Here it is compared to my standard ribbed sock. These socks both have the same yarn(Koigu), same needle size(2), same number of CO stitches(60). The only difference is that one has ribbing and the other does not.



The sock pal sock measures 8.5" inches around, unstretched, and my sock pal's foot circumference is 9". So this should be good, right? Even though it looks huge, it is really okay, right?

please say yes.

August 2, 2005

For you, sock pal, minty socks

I have finished the really-large-looking but actually correctly-sized sock pal socks!

Thanks everyone for your reassurance regarding the first huge-looking sock. Its good to hear that others have run into this issue as well.


Its quite possible that the magic loop made a difference in terms of speed. I cast on for the second sock on Saturday AM with DPNs, worked the picot edge and a few rows after it, then switched to the Magic Loop. Knitted on and off all weekend, through 3 fine episodes of Six Feet Under, then by Sunday evening, the sock was done! It was rather speedy. Maybe the Magic loop makes the actual knitting faster, or maybe the technique is so streamlined that I tend to knit for longer amounts of time..hmmmm

I still love my Crystal Palace DPNs, but Magic Loop is moving up there..

Here's the Koigu remaining:


Phew! Knitting socks with Koigu is a bit nerve-racking. You can do it with 2 skeins, but you've got to be careful. I always get concerned about running out of yarn towards the end. My very first pair of socks ever was knit with Koigu, and I ran out of yarn like 3 rows away from the end! Next time I may try toe-up, so no worrying.


The two balls of yarn are ever-so-slightly different in shade. This could be because I bought them months apart, at different yarn stores even!

and, I even washed and blocked these socks. I never block socks, usually just wear them a couple times then throw them in the wash. But for you, sock pal, blocked socks.

September 22, 2005

A good day for socks

The same day I sent off my sockapal2za socks (admittedly, quite close to the deadline), mine came in the mail.

I sent these:


and got these:


This exchange is really cool. You make a pair of socks, and get a pair in return. Although I understand how that works, actually receiving the socks from my pal was like an unexpected bonus. a really nice unexpected bonus!

Shannon knit them in the Friday Harbor Pattern. from Blue faced leicester yarn. They fit perfectly! The yarn is soft, and I think they'll be very warm in the winter.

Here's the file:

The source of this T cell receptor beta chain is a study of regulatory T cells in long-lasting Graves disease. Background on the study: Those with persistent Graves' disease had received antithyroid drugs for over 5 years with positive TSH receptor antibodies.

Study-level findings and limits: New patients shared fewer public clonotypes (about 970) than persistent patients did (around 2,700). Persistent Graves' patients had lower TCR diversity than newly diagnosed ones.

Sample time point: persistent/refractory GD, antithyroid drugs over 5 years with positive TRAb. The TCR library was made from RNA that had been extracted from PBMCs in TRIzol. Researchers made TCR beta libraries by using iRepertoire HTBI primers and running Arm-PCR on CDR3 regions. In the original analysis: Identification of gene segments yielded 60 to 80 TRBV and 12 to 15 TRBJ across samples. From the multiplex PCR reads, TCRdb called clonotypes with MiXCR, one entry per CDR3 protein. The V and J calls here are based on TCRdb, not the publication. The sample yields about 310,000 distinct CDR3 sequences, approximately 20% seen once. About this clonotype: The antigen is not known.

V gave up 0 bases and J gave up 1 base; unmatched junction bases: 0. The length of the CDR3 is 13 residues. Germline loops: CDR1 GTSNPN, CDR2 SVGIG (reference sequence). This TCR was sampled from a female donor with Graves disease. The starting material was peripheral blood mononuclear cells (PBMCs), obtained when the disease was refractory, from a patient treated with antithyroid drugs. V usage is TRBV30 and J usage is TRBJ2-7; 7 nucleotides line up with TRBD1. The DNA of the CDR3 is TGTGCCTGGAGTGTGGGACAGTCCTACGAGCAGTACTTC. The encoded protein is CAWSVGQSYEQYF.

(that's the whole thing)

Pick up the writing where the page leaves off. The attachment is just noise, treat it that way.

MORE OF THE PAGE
My favorite part is how the pattern extends over the toe area.


Thanks, Shannon!

Also today we have a new blog debut. I recently designed Caitlyn's new site, Knot Without My Knitting. I am not going to lie - I am super pleased with it :-) Do check it out!


April 19, 2006


All day yesterday I wore these socks that kept falling down. I think this must have inspired a recent elastification of knit goods...

The first victim was a finished sockpal sock.


The sock is a 3x1 rib throughout, then about 1 inch at the cuff is 1x1 rib, worked in solid red yarn. It took like 4 tries to bind off this sock.. I used the tubular cast-off, but it kept turning out not quite right. Then, it seemed like they'd get out of shape very quickly, so added some elastic.


The elastic is actually sold as jewlery cord. Its quasi-clear, and stretchy. I threaded it through one side of every knit stitch. And it does help! Its not too tight... just enough to keep the cuff in shape. If its totally annoying for my sockpal, the elastic is removable.

Then, I figured my knee socks could use the same treatment. They are totally not falling down.


Finally, and the reason I bought the elastic in the first place, my legwarmers. These are one of favorite knit projects, but the only time I tried to wear them, they fell down before I even got to the subway. Shouldn't happen now that they are elastified!


April 23, 2006


Sockpal socks are complete! thank god. These were my primary project for the past week and a half, and I am very happy to have them done.


Yarn: Knitpicks color your own, dyed with kool aid.
Pattern: 68 stitches, 3x1 rib on instep and leg. Turkish cast on for toe, short row heel.
Needles: size 1 40" circ
Stripes: 10 red stripes from toe to heel (not including the bit of red starting the toe); 10 purple stripes from heel to cuff.

Since December, I've knit a number of pairs of socks with knitpicks color your own sock yarn.
1. Red Elfine socks for my aunt
2. Stripey stockinette socks for my mom
3. Cascading leaves socks in green
4. The green and orange knee socks
5. These sock pal socks

No wonder I need to a break from it!


For the elastic, I worked 3 rows, then knotted the two ends and wove them in. its quite likely that there is a better way to do this.. but this method works.

Sockpal, I hope you like these!



diana AT streetsandyos DOT com